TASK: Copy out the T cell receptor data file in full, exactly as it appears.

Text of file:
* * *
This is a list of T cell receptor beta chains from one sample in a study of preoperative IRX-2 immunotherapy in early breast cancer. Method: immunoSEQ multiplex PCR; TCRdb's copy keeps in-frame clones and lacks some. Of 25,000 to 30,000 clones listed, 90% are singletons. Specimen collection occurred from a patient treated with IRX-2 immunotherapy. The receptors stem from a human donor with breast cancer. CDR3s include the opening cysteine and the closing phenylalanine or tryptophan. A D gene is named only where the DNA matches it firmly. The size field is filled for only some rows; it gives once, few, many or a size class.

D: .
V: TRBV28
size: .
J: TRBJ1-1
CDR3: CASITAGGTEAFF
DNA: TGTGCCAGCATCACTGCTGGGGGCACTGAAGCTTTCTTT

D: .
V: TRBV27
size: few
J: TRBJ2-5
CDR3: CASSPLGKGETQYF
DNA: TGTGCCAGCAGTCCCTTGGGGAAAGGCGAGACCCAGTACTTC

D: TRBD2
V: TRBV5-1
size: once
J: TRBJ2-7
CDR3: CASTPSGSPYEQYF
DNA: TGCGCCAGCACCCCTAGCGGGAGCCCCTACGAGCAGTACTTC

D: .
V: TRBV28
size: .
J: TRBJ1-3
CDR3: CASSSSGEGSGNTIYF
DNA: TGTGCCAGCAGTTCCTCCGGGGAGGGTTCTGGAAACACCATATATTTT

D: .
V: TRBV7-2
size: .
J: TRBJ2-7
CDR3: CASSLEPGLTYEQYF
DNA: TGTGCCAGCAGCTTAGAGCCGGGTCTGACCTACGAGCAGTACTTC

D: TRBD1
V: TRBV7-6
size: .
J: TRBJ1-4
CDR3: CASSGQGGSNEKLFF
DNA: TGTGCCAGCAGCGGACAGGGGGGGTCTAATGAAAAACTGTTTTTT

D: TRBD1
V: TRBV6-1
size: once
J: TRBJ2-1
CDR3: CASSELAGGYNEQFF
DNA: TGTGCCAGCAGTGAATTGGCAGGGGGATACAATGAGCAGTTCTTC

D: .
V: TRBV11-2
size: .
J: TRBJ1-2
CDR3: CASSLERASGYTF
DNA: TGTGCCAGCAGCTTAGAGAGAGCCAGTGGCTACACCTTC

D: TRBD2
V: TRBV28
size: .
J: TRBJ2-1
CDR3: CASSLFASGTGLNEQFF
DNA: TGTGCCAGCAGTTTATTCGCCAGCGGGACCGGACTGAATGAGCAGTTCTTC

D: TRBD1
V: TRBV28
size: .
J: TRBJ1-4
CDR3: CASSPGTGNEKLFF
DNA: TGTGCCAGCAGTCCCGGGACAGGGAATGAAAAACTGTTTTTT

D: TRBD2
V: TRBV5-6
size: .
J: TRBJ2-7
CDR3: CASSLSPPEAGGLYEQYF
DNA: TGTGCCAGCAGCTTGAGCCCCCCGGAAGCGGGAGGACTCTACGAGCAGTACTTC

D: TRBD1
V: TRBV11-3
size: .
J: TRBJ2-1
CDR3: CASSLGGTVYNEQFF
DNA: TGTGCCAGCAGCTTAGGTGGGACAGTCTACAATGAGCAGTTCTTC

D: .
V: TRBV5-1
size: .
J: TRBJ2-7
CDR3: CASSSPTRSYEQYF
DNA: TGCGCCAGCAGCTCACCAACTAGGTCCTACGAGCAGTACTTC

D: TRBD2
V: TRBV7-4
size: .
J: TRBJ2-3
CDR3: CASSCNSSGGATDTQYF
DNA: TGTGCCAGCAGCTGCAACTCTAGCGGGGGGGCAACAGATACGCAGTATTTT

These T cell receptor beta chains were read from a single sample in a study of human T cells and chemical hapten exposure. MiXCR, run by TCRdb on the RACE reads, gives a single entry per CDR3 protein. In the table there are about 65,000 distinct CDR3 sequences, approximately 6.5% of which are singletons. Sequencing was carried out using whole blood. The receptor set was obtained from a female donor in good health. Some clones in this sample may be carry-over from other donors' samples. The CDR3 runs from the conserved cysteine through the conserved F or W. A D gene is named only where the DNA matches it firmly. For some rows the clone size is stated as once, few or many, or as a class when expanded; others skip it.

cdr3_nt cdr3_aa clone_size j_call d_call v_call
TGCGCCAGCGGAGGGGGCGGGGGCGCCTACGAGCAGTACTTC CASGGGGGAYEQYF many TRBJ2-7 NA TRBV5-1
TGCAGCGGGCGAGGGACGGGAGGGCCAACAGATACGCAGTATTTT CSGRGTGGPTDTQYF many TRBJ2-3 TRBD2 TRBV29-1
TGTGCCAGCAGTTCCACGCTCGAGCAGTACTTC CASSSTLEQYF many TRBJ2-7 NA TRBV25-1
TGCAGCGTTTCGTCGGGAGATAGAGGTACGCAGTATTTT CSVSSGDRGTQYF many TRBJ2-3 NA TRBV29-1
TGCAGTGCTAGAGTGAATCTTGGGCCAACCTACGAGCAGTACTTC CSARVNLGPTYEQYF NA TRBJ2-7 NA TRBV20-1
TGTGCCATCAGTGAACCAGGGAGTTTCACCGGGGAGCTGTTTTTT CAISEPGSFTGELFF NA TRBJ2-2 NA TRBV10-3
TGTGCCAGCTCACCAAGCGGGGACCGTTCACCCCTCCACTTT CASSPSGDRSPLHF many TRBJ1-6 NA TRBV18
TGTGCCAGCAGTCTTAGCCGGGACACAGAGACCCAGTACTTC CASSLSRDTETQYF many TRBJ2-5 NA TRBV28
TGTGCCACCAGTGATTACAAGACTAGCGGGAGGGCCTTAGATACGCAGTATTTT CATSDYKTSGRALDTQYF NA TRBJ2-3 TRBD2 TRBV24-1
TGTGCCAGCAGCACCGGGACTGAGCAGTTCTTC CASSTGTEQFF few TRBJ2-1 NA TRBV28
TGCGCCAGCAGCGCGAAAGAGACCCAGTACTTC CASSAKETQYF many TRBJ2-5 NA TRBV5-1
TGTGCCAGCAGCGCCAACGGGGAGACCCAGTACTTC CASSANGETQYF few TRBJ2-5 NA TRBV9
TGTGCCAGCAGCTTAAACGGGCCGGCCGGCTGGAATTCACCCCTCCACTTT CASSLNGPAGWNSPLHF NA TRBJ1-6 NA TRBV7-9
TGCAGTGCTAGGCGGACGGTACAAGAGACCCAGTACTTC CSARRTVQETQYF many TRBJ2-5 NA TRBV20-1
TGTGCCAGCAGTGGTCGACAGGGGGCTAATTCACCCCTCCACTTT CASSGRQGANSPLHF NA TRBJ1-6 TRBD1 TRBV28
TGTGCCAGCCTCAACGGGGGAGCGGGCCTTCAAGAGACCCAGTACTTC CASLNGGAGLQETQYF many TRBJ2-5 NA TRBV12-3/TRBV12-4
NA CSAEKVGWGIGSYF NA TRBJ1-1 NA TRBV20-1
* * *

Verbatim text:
This is a list of T cell receptor beta chains from one sample in a study of preoperative IRX-2 immunotherapy in early breast cancer. Method: immunoSEQ multiplex PCR; TCRdb's copy keeps in-frame clones and lacks some. Of 25,000 to 30,000 clones listed, 90% are singletons. Specimen collection occurred from a patient treated with IRX-2 immunotherapy. The receptors stem from a human donor with breast cancer. CDR3s include the opening cysteine and the closing phenylalanine or tryptophan. A D gene is named only where the DNA matches it firmly. The size field is filled for only some rows; it gives once, few, many or a size class.

D: .
V: TRBV28
size: .
J: TRBJ1-1
CDR3: CASITAGGTEAFF
DNA: TGTGCCAGCATCACTGCTGGGGGCACTGAAGCTTTCTTT

D: .
V: TRBV27
size: few
J: TRBJ2-5
CDR3: CASSPLGKGETQYF
DNA: TGTGCCAGCAGTCCCTTGGGGAAAGGCGAGACCCAGTACTTC

D: TRBD2
V: TRBV5-1
size: once
J: TRBJ2-7
CDR3: CASTPSGSPYEQYF
DNA: TGCGCCAGCACCCCTAGCGGGAGCCCCTACGAGCAGTACTTC

D: .
V: TRBV28
size: .
J: TRBJ1-3
CDR3: CASSSSGEGSGNTIYF
DNA: TGTGCCAGCAGTTCCTCCGGGGAGGGTTCTGGAAACACCATATATTTT

D: .
V: TRBV7-2
size: .
J: TRBJ2-7
CDR3: CASSLEPGLTYEQYF
DNA: TGTGCCAGCAGCTTAGAGCCGGGTCTGACCTACGAGCAGTACTTC

D: TRBD1
V: TRBV7-6
size: .
J: TRBJ1-4
CDR3: CASSGQGGSNEKLFF
DNA: TGTGCCAGCAGCGGACAGGGGGGGTCTAATGAAAAACTGTTTTTT

D: TRBD1
V: TRBV6-1
size: once
J: TRBJ2-1
CDR3: CASSELAGGYNEQFF
DNA: TGTGCCAGCAGTGAATTGGCAGGGGGATACAATGAGCAGTTCTTC

D: .
V: TRBV11-2
size: .
J: TRBJ1-2
CDR3: CASSLERASGYTF
DNA: TGTGCCAGCAGCTTAGAGAGAGCCAGTGGCTACACCTTC

D: TRBD2
V: TRBV28
size: .
J: TRBJ2-1
CDR3: CASSLFASGTGLNEQFF
DNA: TGTGCCAGCAGTTTATTCGCCAGCGGGACCGGACTGAATGAGCAGTTCTTC

D: TRBD1
V: TRBV28
size: .
J: TRBJ1-4
CDR3: CASSPGTGNEKLFF
DNA: TGTGCCAGCAGTCCCGGGACAGGGAATGAAAAACTGTTTTTT

D: TRBD2
V: TRBV5-6
size: .
J: TRBJ2-7
CDR3: CASSLSPPEAGGLYEQYF
DNA: TGTGCCAGCAGCTTGAGCCCCCCGGAAGCGGGAGGACTCTACGAGCAGTACTTC

D: TRBD1
V: TRBV11-3
size: .
J: TRBJ2-1
CDR3: CASSLGGTVYNEQFF
DNA: TGTGCCAGCAGCTTAGGTGGGACAGTCTACAATGAGCAGTTCTTC

D: .
V: TRBV5-1
size: .
J: TRBJ2-7
CDR3: CASSSPTRSYEQYF
DNA: TGCGCCAGCAGCTCACCAACTAGGTCCTACGAGCAGTACTTC

D: TRBD2
V: TRBV7-4
size: .
J: TRBJ2-3
CDR3: CASSCNSSGGATDTQYF
DNA: TGTGCCAGCAGCTGCAACTCTAGCGGGGGGGCAACAGATACGCAGTATTTT

These T cell receptor beta chains were read from a single sample in a study of human T cells and chemical hapten exposure. MiXCR, run by TCRdb on the RACE reads, gives a single entry per CDR3 protein. In the table there are about 65,000 distinct CDR3 sequences, approximately 6.5% of which are singletons. Sequencing was carried out using whole blood. The receptor set was obtained from a female donor in good health. Some clones in this sample may be carry-over from other donors' samples. The CDR3 runs from the conserved cysteine through the conserved F or W. A D gene is named only where the DNA matches it firmly. For some rows the clone size is stated as once, few or many, or as a class when expanded; others skip it.

cdr3_nt cdr3_aa clone_size j_call d_call v_call
TGCGCCAGCGGAGGGGGCGGGGGCGCCTACGAGCAGTACTTC CASGGGGGAYEQYF many TRBJ2-7 NA TRBV5-1
TGCAGCGGGCGAGGGACGGGAGGGCCAACAGATACGCAGTATTTT CSGRGTGGPTDTQYF many TRBJ2-3 TRBD2 TRBV29-1
TGTGCCAGCAGTTCCACGCTCGAGCAGTACTTC CASSSTLEQYF many TRBJ2-7 NA TRBV25-1
TGCAGCGTTTCGTCGGGAGATAGAGGTACGCAGTATTTT CSVSSGDRGTQYF many TRBJ2-3 NA TRBV29-1
TGCAGTGCTAGAGTGAATCTTGGGCCAACCTACGAGCAGTACTTC CSARVNLGPTYEQYF NA TRBJ2-7 NA TRBV20-1
TGTGCCATCAGTGAACCAGGGAGTTTCACCGGGGAGCTGTTTTTT CAISEPGSFTGELFF NA TRBJ2-2 NA TRBV10-3
TGTGCCAGCTCACCAAGCGGGGACCGTTCACCCCTCCACTTT CASSPSGDRSPLHF many TRBJ1-6 NA TRBV18
TGTGCCAGCAGTCTTAGCCGGGACACAGAGACCCAGTACTTC CASSLSRDTETQYF many TRBJ2-5 NA TRBV28
TGTGCCACCAGTGATTACAAGACTAGCGGGAGGGCCTTAGATACGCAGTATTTT CATSDYKTSGRALDTQYF NA TRBJ2-3 TRBD2 TRBV24-1
TGTGCCAGCAGCACCGGGACTGAGCAGTTCTTC CASSTGTEQFF few TRBJ2-1 NA TRBV28
TGCGCCAGCAGCGCGAAAGAGACCCAGTACTTC CASSAKETQYF many TRBJ2-5 NA TRBV5-1
TGTGCCAGCAGCGCCAACGGGGAGACCCAGTACTTC CASSANGETQYF few TRBJ2-5 NA TRBV9
TGTGCCAGCAGCTTAAACGGGCCGGCCGGCTGGAATTCACCCCTCCACTTT CASSLNGPAGWNSPLHF NA TRBJ1-6 NA TRBV7-9
TGCAGTGCTAGGCGGACGGTACAAGAGACCCAGTACTTC CSARRTVQETQYF many TRBJ2-5 NA TRBV20-1
TGTGCCAGCAGTGGTCGACAGGGGGCTAATTCACCCCTCCACTTT CASSGRQGANSPLHF NA TRBJ1-6 TRBD1 TRBV28
TGTGCCAGCCTCAACGGGGGAGCGGGCCTTCAAGAGACCCAGTACTTC CASLNGGAGLQETQYF many TRBJ2-5 NA TRBV12-3/TRBV12-4
NA CSAEKVGWGIGSYF NA TRBJ1-1 NA TRBV20-1